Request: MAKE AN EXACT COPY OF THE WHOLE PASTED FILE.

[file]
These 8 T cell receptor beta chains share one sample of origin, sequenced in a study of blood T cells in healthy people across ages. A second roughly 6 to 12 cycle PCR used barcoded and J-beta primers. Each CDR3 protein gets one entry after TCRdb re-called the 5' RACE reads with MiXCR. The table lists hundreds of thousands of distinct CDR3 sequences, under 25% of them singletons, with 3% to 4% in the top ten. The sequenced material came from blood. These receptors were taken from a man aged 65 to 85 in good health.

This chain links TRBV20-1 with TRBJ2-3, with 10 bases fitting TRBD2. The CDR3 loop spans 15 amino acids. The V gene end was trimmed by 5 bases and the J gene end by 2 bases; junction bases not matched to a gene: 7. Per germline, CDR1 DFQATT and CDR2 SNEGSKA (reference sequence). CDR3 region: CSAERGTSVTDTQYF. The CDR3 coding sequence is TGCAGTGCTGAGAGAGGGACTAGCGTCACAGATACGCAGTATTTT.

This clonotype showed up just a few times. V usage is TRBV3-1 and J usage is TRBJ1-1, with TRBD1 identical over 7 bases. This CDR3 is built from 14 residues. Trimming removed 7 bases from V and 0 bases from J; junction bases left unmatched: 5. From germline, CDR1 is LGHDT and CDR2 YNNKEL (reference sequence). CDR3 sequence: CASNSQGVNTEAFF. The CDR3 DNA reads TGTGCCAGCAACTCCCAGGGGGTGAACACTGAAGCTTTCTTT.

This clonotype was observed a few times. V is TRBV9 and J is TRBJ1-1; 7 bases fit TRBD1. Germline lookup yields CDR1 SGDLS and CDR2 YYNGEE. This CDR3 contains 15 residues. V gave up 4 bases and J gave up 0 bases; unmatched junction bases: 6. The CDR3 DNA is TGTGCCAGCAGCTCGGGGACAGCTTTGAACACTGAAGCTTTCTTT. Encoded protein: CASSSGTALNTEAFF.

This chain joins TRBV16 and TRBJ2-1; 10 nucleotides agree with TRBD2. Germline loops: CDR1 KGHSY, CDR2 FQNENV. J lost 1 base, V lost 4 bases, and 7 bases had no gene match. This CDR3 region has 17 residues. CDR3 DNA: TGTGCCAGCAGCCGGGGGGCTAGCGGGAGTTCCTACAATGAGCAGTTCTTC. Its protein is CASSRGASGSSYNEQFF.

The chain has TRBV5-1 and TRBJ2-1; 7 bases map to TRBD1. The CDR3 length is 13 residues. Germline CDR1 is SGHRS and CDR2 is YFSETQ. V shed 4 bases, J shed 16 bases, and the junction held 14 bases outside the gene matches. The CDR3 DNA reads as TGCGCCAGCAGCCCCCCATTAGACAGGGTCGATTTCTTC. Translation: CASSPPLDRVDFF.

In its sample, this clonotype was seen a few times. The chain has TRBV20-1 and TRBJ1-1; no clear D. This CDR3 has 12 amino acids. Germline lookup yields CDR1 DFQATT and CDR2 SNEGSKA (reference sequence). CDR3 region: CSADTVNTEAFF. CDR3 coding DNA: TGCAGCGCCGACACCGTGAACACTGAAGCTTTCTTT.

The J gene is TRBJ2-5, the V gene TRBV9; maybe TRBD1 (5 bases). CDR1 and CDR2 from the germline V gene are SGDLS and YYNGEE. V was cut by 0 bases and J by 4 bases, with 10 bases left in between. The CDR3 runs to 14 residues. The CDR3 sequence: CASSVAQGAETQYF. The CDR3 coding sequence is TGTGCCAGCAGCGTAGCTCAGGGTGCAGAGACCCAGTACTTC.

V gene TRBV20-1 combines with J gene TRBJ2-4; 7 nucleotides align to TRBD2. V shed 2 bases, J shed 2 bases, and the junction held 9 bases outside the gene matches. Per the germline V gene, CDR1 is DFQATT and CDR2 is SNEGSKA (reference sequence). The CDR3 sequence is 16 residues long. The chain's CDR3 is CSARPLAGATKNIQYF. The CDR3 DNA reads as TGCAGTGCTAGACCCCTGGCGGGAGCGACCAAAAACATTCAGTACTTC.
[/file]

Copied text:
These 8 T cell receptor beta chains share one sample of origin, sequenced in a study of blood T cells in healthy people across ages. A second roughly 6 to 12 cycle PCR used barcoded and J-beta primers. Each CDR3 protein gets one entry after TCRdb re-called the 5' RACE reads with MiXCR. The table lists hundreds of thousands of distinct CDR3 sequences, under 25% of them singletons, with 3% to 4% in the top ten. The sequenced material came from blood. These receptors were taken from a man aged 65 to 85 in good health.

This chain links TRBV20-1 with TRBJ2-3, with 10 bases fitting TRBD2. The CDR3 loop spans 15 amino acids. The V gene end was trimmed by 5 bases and the J gene end by 2 bases; junction bases not matched to a gene: 7. Per germline, CDR1 DFQATT and CDR2 SNEGSKA (reference sequence). CDR3 region: CSAERGTSVTDTQYF. The CDR3 coding sequence is TGCAGTGCTGAGAGAGGGACTAGCGTCACAGATACGCAGTATTTT.

This clonotype showed up just a few times. V usage is TRBV3-1 and J usage is TRBJ1-1, with TRBD1 identical over 7 bases. This CDR3 is built from 14 residues. Trimming removed 7 bases from V and 0 bases from J; junction bases left unmatched: 5. From germline, CDR1 is LGHDT and CDR2 YNNKEL (reference sequence). CDR3 sequence: CASNSQGVNTEAFF. The CDR3 DNA reads TGTGCCAGCAACTCCCAGGGGGTGAACACTGAAGCTTTCTTT.

This clonotype was observed a few times. V is TRBV9 and J is TRBJ1-1; 7 bases fit TRBD1. Germline lookup yields CDR1 SGDLS and CDR2 YYNGEE. This CDR3 contains 15 residues. V gave up 4 bases and J gave up 0 bases; unmatched junction bases: 6. The CDR3 DNA is TGTGCCAGCAGCTCGGGGACAGCTTTGAACACTGAAGCTTTCTTT. Encoded protein: CASSSGTALNTEAFF.

This chain joins TRBV16 and TRBJ2-1; 10 nucleotides agree with TRBD2. Germline loops: CDR1 KGHSY, CDR2 FQNENV. J lost 1 base, V lost 4 bases, and 7 bases had no gene match. This CDR3 region has 17 residues. CDR3 DNA: TGTGCCAGCAGCCGGGGGGCTAGCGGGAGTTCCTACAATGAGCAGTTCTTC. Its protein is CASSRGASGSSYNEQFF.

The chain has TRBV5-1 and TRBJ2-1; 7 bases map to TRBD1. The CDR3 length is 13 residues. Germline CDR1 is SGHRS and CDR2 is YFSETQ. V shed 4 bases, J shed 16 bases, and the junction held 14 bases outside the gene matches. The CDR3 DNA reads as TGCGCCAGCAGCCCCCCATTAGACAGGGTCGATTTCTTC. Translation: CASSPPLDRVDFF.

In its sample, this clonotype was seen a few times. The chain has TRBV20-1 and TRBJ1-1; no clear D. This CDR3 has 12 amino acids. Germline lookup yields CDR1 DFQATT and CDR2 SNEGSKA (reference sequence). CDR3 region: CSADTVNTEAFF. CDR3 coding DNA: TGCAGCGCCGACACCGTGAACACTGAAGCTTTCTTT.

The J gene is TRBJ2-5, the V gene TRBV9; maybe TRBD1 (5 bases). CDR1 and CDR2 from the germline V gene are SGDLS and YYNGEE. V was cut by 0 bases and J by 4 bases, with 10 bases left in between. The CDR3 runs to 14 residues. The CDR3 sequence: CASSVAQGAETQYF. The CDR3 coding sequence is TGTGCCAGCAGCGTAGCTCAGGGTGCAGAGACCCAGTACTTC.

V gene TRBV20-1 combines with J gene TRBJ2-4; 7 nucleotides align to TRBD2. V shed 2 bases, J shed 2 bases, and the junction held 9 bases outside the gene matches. Per the germline V gene, CDR1 is DFQATT and CDR2 is SNEGSKA (reference sequence). The CDR3 sequence is 16 residues long. The chain's CDR3 is CSARPLAGATKNIQYF. The CDR3 DNA reads as TGCAGTGCTAGACCCCTGGCGGGAGCGACCAAAAACATTCAGTACTTC.